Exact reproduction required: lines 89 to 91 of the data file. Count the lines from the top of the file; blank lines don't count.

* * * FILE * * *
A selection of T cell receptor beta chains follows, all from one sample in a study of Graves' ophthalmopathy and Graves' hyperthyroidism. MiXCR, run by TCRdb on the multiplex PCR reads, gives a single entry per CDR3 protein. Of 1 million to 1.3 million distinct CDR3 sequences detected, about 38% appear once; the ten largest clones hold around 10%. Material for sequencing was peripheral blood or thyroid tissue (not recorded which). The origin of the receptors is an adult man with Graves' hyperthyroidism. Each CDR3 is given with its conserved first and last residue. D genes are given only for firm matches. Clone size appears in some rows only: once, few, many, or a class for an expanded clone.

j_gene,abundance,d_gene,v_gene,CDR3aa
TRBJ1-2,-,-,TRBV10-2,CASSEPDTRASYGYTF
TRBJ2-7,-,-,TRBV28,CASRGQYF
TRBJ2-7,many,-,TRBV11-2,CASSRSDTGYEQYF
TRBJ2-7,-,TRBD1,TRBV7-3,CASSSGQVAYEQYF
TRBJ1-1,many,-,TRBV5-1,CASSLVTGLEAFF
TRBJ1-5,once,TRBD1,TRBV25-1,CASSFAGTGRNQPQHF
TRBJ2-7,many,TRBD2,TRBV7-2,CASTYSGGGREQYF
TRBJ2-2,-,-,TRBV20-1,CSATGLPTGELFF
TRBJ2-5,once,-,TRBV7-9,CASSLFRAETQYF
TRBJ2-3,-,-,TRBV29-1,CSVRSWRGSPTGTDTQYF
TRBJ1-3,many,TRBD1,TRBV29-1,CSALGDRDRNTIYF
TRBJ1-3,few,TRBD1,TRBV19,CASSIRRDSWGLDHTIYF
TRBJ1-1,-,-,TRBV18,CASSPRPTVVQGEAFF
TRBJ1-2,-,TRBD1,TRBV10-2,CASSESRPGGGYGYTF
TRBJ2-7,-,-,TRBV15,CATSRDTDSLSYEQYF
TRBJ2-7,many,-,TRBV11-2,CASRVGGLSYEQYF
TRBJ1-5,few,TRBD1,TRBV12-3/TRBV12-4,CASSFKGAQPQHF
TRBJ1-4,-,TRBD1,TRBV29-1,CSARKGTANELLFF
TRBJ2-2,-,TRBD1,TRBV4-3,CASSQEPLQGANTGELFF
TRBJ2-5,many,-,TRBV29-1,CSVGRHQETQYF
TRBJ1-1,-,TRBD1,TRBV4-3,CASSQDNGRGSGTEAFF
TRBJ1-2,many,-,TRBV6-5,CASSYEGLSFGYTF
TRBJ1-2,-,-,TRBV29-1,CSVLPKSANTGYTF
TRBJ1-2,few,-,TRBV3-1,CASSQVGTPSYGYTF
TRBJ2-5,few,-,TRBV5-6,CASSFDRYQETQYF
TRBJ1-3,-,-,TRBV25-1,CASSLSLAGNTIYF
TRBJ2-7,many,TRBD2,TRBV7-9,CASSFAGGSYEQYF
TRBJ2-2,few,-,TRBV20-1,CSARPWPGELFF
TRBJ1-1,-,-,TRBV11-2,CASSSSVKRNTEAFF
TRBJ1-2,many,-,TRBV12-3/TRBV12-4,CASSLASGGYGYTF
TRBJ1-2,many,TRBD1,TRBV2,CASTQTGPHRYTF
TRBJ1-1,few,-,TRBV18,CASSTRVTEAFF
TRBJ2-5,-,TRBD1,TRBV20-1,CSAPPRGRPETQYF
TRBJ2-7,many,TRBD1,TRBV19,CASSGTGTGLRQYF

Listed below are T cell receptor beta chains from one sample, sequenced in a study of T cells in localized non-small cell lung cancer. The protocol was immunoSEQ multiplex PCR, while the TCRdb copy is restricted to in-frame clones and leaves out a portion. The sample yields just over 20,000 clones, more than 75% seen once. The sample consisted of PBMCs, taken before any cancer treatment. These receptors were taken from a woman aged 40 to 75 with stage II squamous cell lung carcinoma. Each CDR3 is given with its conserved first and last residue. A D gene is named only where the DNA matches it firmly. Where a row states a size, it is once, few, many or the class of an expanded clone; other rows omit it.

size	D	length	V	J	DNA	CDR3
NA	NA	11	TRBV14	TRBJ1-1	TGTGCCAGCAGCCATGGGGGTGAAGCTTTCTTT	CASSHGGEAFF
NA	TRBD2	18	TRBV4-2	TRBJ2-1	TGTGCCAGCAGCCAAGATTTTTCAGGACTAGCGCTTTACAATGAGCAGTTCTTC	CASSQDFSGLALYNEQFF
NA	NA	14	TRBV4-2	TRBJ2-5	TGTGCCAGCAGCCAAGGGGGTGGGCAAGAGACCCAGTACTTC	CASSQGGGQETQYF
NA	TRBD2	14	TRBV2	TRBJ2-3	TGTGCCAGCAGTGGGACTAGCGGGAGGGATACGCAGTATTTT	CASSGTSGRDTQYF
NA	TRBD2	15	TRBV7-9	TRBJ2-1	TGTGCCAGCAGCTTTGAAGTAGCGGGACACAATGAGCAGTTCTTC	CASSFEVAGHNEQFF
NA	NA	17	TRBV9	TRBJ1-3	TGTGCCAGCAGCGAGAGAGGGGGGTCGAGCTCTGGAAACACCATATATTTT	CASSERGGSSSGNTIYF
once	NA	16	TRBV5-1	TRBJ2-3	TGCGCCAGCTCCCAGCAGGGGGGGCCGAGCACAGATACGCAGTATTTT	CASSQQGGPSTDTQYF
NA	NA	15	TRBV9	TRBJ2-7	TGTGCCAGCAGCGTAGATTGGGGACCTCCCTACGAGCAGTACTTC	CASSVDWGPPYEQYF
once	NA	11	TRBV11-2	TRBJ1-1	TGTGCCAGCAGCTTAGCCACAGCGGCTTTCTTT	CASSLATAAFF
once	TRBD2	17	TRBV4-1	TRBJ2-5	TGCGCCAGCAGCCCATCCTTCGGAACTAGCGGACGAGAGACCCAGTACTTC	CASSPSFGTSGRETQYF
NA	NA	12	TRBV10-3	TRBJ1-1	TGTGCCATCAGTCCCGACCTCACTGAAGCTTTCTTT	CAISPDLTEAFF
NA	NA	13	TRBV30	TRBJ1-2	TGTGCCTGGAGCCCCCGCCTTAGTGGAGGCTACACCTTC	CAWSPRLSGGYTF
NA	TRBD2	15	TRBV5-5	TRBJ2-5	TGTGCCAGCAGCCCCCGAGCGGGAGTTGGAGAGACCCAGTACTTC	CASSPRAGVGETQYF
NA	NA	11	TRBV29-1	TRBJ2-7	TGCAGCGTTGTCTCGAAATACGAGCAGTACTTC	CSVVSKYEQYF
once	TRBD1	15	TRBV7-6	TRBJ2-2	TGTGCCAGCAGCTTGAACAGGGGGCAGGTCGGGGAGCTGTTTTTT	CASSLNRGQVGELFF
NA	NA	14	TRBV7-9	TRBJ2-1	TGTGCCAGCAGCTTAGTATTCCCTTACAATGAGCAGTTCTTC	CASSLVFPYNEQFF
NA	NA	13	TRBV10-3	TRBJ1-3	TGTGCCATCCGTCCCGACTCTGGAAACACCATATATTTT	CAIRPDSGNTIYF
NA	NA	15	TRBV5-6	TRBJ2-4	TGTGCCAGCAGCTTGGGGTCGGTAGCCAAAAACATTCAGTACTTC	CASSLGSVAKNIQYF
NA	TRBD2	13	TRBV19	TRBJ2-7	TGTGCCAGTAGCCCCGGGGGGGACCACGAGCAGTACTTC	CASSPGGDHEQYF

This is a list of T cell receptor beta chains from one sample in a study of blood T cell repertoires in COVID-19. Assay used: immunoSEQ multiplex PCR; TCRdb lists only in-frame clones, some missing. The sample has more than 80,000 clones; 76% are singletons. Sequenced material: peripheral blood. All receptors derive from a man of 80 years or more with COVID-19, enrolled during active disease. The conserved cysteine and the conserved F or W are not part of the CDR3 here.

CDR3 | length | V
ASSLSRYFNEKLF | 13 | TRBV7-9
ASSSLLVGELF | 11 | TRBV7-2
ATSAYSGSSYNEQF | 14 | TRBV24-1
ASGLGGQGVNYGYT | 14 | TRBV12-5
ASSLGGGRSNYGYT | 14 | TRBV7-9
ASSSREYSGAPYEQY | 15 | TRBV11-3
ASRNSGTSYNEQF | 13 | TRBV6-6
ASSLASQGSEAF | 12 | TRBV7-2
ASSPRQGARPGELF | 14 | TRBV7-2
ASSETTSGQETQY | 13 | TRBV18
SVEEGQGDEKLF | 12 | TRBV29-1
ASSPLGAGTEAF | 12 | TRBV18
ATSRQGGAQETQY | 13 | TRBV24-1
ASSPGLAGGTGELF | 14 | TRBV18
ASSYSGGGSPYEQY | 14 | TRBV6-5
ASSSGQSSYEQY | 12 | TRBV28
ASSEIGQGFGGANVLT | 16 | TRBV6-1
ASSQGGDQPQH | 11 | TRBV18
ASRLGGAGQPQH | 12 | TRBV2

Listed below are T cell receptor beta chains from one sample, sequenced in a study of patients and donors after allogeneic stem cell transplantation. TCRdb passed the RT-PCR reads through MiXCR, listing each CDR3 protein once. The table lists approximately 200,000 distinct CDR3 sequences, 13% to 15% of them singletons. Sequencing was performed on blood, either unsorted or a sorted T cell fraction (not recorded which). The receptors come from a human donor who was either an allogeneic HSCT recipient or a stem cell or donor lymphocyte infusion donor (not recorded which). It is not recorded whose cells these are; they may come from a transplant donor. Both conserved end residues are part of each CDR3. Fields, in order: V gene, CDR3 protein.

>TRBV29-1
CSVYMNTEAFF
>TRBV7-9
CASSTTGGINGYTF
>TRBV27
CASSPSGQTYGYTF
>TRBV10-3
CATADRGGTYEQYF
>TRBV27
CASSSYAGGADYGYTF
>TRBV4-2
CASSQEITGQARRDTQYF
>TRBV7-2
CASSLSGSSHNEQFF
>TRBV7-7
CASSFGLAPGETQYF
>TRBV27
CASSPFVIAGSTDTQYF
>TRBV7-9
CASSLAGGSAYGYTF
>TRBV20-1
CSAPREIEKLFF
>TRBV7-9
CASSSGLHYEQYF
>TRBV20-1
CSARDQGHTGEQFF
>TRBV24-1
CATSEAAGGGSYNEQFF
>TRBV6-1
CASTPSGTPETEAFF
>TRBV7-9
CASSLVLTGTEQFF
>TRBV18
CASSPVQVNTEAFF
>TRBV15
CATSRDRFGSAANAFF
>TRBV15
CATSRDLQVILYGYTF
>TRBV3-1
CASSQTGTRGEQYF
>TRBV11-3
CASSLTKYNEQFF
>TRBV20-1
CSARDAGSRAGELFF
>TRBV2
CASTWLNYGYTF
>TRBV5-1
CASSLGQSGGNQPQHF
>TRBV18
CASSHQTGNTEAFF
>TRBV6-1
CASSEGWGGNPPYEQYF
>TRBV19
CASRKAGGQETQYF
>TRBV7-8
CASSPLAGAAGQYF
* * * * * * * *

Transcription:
CASSSYAGGADYGYTF
>TRBV4-2
CASSQEITGQARRDTQYF